Save $50 on a Breed + Health Kit with code BIGLOVE.

This is a Eyes condition.

Autosomal Dominant Progressive Retinal Atrophy

What is Autosomal Dominant Progressive Retinal Atrophy?

This rapidly progressive form of PRA can be triggered by high intensity light exposure. In fact, the light intensity used in a normal veterinary ophthalmological exam can trigger this condition, leading to complete degeneration within 2 to 4 weeks. By testing for AD-PRA and avoiding high- intensity light situations, you may prolong your dog’s vision by months to years.

What are the signs & symptoms that develop in affected dogs?

PRA is a subtle disease and dogs adapt very well to the slow loss of vision. However, with this form of PRA, high intensity light can trigger a rapid decline in vision over 2-4 weeks. You may notice that your dog is reluctant to go down the stairs, bumps into door frames or corners, or takes a longer time to fetch a toy.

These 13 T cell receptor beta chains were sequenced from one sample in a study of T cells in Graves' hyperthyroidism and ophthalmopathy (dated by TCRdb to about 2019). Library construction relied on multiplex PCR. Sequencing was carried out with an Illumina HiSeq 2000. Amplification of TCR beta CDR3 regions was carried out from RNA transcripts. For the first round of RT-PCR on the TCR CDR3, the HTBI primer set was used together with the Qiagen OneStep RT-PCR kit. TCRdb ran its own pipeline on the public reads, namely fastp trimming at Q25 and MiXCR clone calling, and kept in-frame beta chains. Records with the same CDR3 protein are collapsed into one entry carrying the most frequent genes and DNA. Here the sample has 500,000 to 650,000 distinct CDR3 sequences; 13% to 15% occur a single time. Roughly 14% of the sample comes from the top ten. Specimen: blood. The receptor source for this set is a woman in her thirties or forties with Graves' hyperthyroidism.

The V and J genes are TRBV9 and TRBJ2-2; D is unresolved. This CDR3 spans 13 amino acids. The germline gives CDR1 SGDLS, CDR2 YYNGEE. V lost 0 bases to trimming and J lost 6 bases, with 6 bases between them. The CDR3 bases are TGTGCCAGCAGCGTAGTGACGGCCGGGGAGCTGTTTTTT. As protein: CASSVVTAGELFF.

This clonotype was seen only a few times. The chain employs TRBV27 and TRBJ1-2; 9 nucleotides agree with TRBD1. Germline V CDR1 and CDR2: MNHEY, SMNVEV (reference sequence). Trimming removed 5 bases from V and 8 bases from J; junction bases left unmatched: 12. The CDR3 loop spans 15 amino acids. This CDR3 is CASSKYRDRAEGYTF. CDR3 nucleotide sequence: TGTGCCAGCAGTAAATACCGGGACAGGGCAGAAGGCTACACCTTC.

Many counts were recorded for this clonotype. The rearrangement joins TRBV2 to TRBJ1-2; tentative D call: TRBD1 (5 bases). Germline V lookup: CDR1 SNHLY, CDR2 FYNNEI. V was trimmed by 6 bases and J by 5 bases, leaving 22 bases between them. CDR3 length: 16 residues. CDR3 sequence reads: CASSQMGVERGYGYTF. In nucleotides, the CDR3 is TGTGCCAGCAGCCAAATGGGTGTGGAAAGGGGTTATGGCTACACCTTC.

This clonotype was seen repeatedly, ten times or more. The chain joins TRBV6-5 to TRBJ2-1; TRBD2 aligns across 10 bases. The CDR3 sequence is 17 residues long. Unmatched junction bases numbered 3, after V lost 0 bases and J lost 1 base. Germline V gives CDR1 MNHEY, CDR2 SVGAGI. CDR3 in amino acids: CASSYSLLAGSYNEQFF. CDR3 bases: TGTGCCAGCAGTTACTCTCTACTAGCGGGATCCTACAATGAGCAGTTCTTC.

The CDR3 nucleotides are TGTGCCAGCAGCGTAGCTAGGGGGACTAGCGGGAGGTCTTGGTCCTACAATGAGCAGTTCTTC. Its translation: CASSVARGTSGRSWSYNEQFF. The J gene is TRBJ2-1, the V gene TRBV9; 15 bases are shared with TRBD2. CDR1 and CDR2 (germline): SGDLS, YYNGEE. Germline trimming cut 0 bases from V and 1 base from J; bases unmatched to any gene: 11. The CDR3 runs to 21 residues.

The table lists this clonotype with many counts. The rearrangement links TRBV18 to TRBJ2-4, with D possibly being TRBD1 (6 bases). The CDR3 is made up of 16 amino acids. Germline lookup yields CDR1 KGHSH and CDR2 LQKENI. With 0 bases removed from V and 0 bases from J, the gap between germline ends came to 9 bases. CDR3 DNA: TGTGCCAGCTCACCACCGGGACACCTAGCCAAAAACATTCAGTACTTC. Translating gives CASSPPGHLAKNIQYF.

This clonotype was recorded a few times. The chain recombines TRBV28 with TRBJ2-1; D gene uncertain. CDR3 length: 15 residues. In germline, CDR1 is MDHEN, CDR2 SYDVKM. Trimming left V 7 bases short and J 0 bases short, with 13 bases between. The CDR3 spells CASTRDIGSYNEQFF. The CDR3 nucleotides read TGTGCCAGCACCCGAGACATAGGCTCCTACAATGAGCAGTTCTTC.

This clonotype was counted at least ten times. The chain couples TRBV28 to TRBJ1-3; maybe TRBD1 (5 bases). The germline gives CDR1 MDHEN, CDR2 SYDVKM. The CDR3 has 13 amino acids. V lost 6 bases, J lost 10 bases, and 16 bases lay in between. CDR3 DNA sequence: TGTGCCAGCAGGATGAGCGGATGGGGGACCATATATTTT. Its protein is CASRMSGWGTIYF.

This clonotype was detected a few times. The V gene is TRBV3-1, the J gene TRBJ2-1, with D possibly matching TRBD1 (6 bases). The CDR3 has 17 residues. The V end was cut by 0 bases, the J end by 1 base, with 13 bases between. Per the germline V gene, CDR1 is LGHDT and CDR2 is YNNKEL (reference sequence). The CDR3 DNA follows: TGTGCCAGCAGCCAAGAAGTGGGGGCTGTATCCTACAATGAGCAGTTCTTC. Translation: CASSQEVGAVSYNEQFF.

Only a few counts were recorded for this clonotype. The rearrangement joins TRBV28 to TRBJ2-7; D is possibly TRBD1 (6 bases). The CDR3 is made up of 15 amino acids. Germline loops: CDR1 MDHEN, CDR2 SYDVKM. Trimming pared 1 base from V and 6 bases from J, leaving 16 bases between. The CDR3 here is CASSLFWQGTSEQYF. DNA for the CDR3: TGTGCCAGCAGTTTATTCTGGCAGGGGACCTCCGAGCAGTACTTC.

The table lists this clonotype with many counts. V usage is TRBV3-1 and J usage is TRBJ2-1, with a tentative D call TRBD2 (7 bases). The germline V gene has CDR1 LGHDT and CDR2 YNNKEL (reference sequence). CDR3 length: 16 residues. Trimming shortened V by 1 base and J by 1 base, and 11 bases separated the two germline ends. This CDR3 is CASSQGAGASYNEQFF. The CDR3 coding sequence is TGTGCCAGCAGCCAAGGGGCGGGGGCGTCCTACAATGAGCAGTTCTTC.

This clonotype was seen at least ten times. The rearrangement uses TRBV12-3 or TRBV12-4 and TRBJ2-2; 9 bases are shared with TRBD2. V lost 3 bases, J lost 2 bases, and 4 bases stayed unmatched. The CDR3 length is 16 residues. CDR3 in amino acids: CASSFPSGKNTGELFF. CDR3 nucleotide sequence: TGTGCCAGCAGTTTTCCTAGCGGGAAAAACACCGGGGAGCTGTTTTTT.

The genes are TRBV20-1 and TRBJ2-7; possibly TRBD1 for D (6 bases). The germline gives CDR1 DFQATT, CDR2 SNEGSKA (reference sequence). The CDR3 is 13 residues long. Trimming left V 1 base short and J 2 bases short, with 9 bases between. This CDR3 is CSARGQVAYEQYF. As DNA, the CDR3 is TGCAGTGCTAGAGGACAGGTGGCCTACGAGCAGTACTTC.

When do signs and symptoms develop?

Symptoms appear as early as 8 weeks of age, but often are not noticed until a dog is 2-3 years of age.

How do vets diagnose this condition?

Veterinarians use a focused light to examine the pupils. In affected dogs, the pupils will appear more dilated and slower to contract. Your vet may also use a lens to visualize the retina at the back of the eye to look for changes in the optic nerve or blood vessels. You may be referred to a veterinary ophthalmologist for a definitive diagnosis.

How is this condition treated?

Currently, there is no definitive treatment for PRA. Supplements, including antioxidants, have been proposed for management of the disease, but have not been scientifically proven effective.